Google Search Tips to Save You Time

More than 2.4 million searches occur on Google every minute. 

We perform daily searches for both personal and professional needs, but finding needed information can often be time-consuming, especially when sifting through numerous irrelevant outcomes.

A study conducted by McKinsey, a respected consulting firm, revealed that

employees spend an average of 1.8 hours per day searching for and aggregating information, equating to 9.3 hours weekly.

This drains productivity as the internet expands with new web results every hour.

A practical solution to streamline your personal and work-related searches is to familiarize yourself with lesser-known Google search techniques. These serve to refine your search outcomes, boosting efficiency and speeding up the retrieval of essential information.

Search in a particular website using "site:"

Sometimes, you might need to find specific information on a particular website. Let’s say you’re looking for a government statistic you know exists on a certain website, but you can’t find it through a regular search. You can use Google’s “site” function to target your search within that website.

Another good example is to check which pages of your own website have been indexed by Google and which are not visible. In this specific case, don’t add the keyword, and simply use the formula site:(website URL)

To search a keyword on a specific page, type the following in the search bar: site:(website URL)(keyword)

This will display search results exclusively from that specific URL.

Access Flight Information right on Google

When you need flight information, you’re often on the move – either getting ready to travel or awaiting someone’s arrival. Loading multiple pages in your browser and navigating to the airline’s website to get this info can waste valuable time. An easier way is to obtain your flight details right from Google.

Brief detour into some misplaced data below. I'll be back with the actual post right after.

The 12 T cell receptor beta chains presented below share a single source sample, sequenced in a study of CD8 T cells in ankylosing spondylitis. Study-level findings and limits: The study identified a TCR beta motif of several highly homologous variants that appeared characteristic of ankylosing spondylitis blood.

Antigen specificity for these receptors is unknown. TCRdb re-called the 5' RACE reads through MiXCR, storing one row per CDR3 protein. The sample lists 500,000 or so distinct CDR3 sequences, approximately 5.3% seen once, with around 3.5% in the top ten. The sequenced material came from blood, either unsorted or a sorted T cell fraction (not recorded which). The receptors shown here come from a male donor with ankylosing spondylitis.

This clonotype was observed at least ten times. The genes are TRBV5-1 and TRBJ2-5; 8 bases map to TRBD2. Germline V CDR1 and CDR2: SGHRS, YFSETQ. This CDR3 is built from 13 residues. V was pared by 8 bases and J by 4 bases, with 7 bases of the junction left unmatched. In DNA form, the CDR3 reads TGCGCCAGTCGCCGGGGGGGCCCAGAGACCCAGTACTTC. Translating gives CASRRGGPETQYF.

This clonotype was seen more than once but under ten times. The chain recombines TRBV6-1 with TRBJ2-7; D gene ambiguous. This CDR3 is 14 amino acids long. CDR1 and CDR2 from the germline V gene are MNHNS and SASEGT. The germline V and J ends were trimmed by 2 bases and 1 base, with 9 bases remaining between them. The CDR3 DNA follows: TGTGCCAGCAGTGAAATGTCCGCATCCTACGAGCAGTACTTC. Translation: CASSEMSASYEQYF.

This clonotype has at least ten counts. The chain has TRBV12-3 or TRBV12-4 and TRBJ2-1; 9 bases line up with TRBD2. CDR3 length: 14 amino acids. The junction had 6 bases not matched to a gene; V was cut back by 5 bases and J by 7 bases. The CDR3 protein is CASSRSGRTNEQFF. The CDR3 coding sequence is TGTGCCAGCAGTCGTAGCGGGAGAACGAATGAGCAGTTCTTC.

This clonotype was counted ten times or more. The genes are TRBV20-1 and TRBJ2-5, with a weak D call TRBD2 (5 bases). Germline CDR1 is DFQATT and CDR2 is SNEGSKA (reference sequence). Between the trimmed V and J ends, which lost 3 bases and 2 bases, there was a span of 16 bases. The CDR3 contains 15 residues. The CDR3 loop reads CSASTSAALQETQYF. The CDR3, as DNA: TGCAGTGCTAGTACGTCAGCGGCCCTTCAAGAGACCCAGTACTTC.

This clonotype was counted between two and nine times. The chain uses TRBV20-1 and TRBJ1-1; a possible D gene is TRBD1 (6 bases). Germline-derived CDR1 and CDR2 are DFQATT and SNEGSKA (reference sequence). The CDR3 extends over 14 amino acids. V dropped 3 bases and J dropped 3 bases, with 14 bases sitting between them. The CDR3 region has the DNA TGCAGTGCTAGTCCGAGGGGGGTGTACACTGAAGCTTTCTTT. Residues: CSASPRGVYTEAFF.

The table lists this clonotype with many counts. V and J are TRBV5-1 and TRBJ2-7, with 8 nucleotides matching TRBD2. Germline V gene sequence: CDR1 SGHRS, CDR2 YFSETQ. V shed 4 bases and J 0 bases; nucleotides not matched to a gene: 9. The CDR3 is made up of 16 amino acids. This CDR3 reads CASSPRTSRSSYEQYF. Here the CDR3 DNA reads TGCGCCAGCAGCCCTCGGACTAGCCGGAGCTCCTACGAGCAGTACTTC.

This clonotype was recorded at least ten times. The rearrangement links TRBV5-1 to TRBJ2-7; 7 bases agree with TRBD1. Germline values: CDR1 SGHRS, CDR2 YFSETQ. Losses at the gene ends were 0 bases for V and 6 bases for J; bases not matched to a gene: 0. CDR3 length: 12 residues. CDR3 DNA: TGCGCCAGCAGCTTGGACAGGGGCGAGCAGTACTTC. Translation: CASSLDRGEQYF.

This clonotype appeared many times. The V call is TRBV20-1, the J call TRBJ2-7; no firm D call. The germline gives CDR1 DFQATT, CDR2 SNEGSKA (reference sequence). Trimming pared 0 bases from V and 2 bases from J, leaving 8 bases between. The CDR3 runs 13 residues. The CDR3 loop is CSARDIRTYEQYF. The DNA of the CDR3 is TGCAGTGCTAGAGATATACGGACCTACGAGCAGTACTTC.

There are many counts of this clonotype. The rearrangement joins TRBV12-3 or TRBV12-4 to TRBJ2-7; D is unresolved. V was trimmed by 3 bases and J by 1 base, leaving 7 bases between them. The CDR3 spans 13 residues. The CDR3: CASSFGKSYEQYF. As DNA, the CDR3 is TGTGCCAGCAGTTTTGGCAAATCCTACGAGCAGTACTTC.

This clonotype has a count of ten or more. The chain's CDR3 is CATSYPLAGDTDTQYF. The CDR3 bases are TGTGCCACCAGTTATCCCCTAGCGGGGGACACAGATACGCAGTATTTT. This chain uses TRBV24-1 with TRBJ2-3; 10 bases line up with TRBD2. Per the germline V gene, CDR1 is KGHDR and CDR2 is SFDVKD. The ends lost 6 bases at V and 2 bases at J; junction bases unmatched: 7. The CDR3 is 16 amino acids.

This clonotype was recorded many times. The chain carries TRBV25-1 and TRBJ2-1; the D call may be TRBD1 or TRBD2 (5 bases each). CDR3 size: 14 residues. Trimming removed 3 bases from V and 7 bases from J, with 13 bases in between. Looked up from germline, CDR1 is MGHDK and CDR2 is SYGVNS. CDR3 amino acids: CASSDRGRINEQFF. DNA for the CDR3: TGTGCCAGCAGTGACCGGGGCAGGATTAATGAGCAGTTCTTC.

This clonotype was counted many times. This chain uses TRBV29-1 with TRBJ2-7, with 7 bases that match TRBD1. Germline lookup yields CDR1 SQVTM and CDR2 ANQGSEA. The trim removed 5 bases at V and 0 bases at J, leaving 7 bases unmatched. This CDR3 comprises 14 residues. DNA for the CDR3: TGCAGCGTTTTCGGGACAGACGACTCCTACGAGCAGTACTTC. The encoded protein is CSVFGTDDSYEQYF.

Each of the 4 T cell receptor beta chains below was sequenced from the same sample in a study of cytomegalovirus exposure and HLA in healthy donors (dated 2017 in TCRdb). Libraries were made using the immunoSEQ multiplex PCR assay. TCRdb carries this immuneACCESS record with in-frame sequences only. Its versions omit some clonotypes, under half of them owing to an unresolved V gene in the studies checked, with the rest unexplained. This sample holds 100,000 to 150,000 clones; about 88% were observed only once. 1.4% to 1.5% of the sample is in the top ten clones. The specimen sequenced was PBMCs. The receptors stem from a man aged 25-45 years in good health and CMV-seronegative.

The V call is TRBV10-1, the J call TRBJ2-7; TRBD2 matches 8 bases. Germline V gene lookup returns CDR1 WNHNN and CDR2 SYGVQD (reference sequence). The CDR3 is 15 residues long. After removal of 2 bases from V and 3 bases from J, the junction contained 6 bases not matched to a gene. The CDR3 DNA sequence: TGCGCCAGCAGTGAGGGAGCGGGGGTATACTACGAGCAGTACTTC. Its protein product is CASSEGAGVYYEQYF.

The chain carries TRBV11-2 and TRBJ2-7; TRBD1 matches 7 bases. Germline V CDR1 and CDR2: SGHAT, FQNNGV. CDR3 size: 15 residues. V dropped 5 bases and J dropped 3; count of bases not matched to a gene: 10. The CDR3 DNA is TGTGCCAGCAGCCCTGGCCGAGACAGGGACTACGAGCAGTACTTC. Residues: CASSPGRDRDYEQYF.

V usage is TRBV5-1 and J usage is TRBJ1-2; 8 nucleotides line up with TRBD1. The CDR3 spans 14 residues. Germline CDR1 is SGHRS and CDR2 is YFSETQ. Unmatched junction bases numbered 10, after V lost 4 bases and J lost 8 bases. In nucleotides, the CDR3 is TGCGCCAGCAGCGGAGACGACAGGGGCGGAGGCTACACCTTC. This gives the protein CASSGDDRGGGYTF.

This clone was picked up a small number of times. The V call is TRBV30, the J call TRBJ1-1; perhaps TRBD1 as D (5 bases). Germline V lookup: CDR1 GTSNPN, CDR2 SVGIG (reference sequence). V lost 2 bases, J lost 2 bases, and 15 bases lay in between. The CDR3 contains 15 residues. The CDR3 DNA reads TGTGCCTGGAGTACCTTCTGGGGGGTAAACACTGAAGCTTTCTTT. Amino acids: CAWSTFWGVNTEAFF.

Simply enter the flight number and the airline’s name, and you’ll receive a list of flight information without having to navigate to another page. You can even switch tabs to view flight details for the same flight on different days.

Find Specific Document Types Using “Filetype:”

Imagine you’ve been assigned the task of creating a presentation on sustainable energy. It can be useful to see how others have tackled the same subject. While searching websites might provide much relevant information, specifically looking for PowerPoint presentations can offer deeper insights into how others have distilled the information.

Luckily, Google features a handy search function that allows you to filter results based on file types. Instead of regular web pages, your results will show files of the specific type you’ve searched for.

To use this feature, input the following: filetype:(type) (keyword)

For instance, if you’re seeking a PowerPoint presentation on sustainable energy, your search could look like this: filetype:ppt sustainable energy.

This will yield results exclusively containing PowerPoint presentations. This function also works for various other file types, such as DOC, PDF, XLS or XLSX, SVG, and more.

Refine Search Timeframes Using the “Tools” Option

It’s frustrating to encounter outdated results when searching for things like population or cybersecurity statistics. It’s a waste of time to sift through irrelevant results from years ago. However, you can inform Google about the timeframe you’re interested in to get more relevant results.


To narrow down your search timeframe, follow these steps:

  • Enter your keyword and start the search.
  • Below the search bar, click on the “Tools” option.
  • Select the “Any time” option.
  • Choose your preferred timeframe.

You can choose from predefined timeframes like the past hour (best for news) or the past year, or you can define a custom date range for your results.

Find Similar Websites Using “Related:”

When you’re conducting online research, it’s often beneficial to discover websites like the one you’re currently exploring. This is particularly useful when looking for a specific product or service and wanting to compare options. Google provides a list of related websites when you use the “related” function.

In the search bar, simply type in the following: related:

Exclude unwanted results using “-(keyword)“

Dealing with irrelevant search results is a common timewaster during online searches. You find yourself scrolling through results that are irrelevant to what you’re looking for simply because they share a related keyword.

For instance, suppose you’re searching for the Ruby Slipper Cafe in New Orleans, but your results keep showing pages related to the movie “The Wizard of Oz.” You can eliminate these unrelated results by using the negative keyword function.

Type: (keyword) -(keyword)
Essentially, you’re placing a minus sign before the keyword you want to exclude from your search. In the example above, you would type ruby slippers -oz.

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Article used with permission from The Technology Press.